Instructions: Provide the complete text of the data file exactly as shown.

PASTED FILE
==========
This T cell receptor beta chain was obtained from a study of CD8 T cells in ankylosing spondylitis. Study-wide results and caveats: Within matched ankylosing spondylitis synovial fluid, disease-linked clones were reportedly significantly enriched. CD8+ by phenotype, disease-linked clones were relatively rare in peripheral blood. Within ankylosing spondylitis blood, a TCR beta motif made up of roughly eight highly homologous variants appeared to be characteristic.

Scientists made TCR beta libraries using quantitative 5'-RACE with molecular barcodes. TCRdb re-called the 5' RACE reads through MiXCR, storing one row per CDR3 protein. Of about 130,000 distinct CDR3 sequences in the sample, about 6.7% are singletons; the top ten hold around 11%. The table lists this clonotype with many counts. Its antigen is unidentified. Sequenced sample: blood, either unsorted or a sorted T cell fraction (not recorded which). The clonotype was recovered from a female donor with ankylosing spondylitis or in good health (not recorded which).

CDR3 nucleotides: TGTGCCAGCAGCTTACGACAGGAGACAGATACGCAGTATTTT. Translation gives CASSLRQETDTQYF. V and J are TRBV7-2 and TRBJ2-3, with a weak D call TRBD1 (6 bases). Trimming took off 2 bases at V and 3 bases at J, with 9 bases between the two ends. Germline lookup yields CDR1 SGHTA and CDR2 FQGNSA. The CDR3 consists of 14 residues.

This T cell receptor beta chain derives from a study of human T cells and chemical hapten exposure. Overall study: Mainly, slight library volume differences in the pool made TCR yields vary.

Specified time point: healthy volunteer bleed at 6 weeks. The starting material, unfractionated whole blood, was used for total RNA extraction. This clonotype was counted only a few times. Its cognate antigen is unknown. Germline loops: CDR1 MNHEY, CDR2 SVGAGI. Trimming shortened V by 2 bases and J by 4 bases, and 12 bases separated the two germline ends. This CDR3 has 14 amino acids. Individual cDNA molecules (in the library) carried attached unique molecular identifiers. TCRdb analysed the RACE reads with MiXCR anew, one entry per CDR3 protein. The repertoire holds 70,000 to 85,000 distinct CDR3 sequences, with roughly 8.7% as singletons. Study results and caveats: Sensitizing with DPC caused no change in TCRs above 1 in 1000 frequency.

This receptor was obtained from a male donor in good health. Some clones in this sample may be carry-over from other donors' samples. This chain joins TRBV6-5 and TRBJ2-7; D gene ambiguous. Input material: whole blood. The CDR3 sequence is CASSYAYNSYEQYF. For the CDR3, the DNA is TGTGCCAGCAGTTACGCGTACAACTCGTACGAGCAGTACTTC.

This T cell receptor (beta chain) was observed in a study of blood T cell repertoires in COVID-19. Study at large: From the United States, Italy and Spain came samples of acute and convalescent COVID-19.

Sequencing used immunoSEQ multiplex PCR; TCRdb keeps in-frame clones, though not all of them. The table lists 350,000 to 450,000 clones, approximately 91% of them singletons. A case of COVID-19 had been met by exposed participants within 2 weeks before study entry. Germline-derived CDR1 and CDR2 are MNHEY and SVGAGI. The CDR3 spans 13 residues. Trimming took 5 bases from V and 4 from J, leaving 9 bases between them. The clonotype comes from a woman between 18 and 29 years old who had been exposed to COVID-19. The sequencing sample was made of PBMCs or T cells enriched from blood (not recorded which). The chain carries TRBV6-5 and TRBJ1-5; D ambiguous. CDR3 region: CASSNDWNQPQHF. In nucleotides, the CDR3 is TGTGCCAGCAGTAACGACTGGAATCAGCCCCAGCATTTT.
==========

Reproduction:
This T cell receptor beta chain was obtained from a study of CD8 T cells in ankylosing spondylitis. Study-wide results and caveats: Within matched ankylosing spondylitis synovial fluid, disease-linked clones were reportedly significantly enriched. CD8+ by phenotype, disease-linked clones were relatively rare in peripheral blood. Within ankylosing spondylitis blood, a TCR beta motif made up of roughly eight highly homologous variants appeared to be characteristic.

Scientists made TCR beta libraries using quantitative 5'-RACE with molecular barcodes. TCRdb re-called the 5' RACE reads through MiXCR, storing one row per CDR3 protein. Of about 130,000 distinct CDR3 sequences in the sample, about 6.7% are singletons; the top ten hold around 11%. The table lists this clonotype with many counts. Its antigen is unidentified. Sequenced sample: blood, either unsorted or a sorted T cell fraction (not recorded which). The clonotype was recovered from a female donor with ankylosing spondylitis or in good health (not recorded which).

CDR3 nucleotides: TGTGCCAGCAGCTTACGACAGGAGACAGATACGCAGTATTTT. Translation gives CASSLRQETDTQYF. V and J are TRBV7-2 and TRBJ2-3, with a weak D call TRBD1 (6 bases). Trimming took off 2 bases at V and 3 bases at J, with 9 bases between the two ends. Germline lookup yields CDR1 SGHTA and CDR2 FQGNSA. The CDR3 consists of 14 residues.

This T cell receptor beta chain derives from a study of human T cells and chemical hapten exposure. Overall study: Mainly, slight library volume differences in the pool made TCR yields vary.

Specified time point: healthy volunteer bleed at 6 weeks. The starting material, unfractionated whole blood, was used for total RNA extraction. This clonotype was counted only a few times. Its cognate antigen is unknown. Germline loops: CDR1 MNHEY, CDR2 SVGAGI. Trimming shortened V by 2 bases and J by 4 bases, and 12 bases separated the two germline ends. This CDR3 has 14 amino acids. Individual cDNA molecules (in the library) carried attached unique molecular identifiers. TCRdb analysed the RACE reads with MiXCR anew, one entry per CDR3 protein. The repertoire holds 70,000 to 85,000 distinct CDR3 sequences, with roughly 8.7% as singletons. Study results and caveats: Sensitizing with DPC caused no change in TCRs above 1 in 1000 frequency.

This receptor was obtained from a male donor in good health. Some clones in this sample may be carry-over from other donors' samples. This chain joins TRBV6-5 and TRBJ2-7; D gene ambiguous. Input material: whole blood. The CDR3 sequence is CASSYAYNSYEQYF. For the CDR3, the DNA is TGTGCCAGCAGTTACGCGTACAACTCGTACGAGCAGTACTTC.

This T cell receptor (beta chain) was observed in a study of blood T cell repertoires in COVID-19. Study at large: From the United States, Italy and Spain came samples of acute and convalescent COVID-19.

Sequencing used immunoSEQ multiplex PCR; TCRdb keeps in-frame clones, though not all of them. The table lists 350,000 to 450,000 clones, approximately 91% of them singletons. A case of COVID-19 had been met by exposed participants within 2 weeks before study entry. Germline-derived CDR1 and CDR2 are MNHEY and SVGAGI. The CDR3 spans 13 residues. Trimming took 5 bases from V and 4 from J, leaving 9 bases between them. The clonotype comes from a woman between 18 and 29 years old who had been exposed to COVID-19. The sequencing sample was made of PBMCs or T cells enriched from blood (not recorded which). The chain carries TRBV6-5 and TRBJ1-5; D ambiguous. CDR3 region: CASSNDWNQPQHF. In nucleotides, the CDR3 is TGTGCCAGCAGTAACGACTGGAATCAGCCCCAGCATTTT.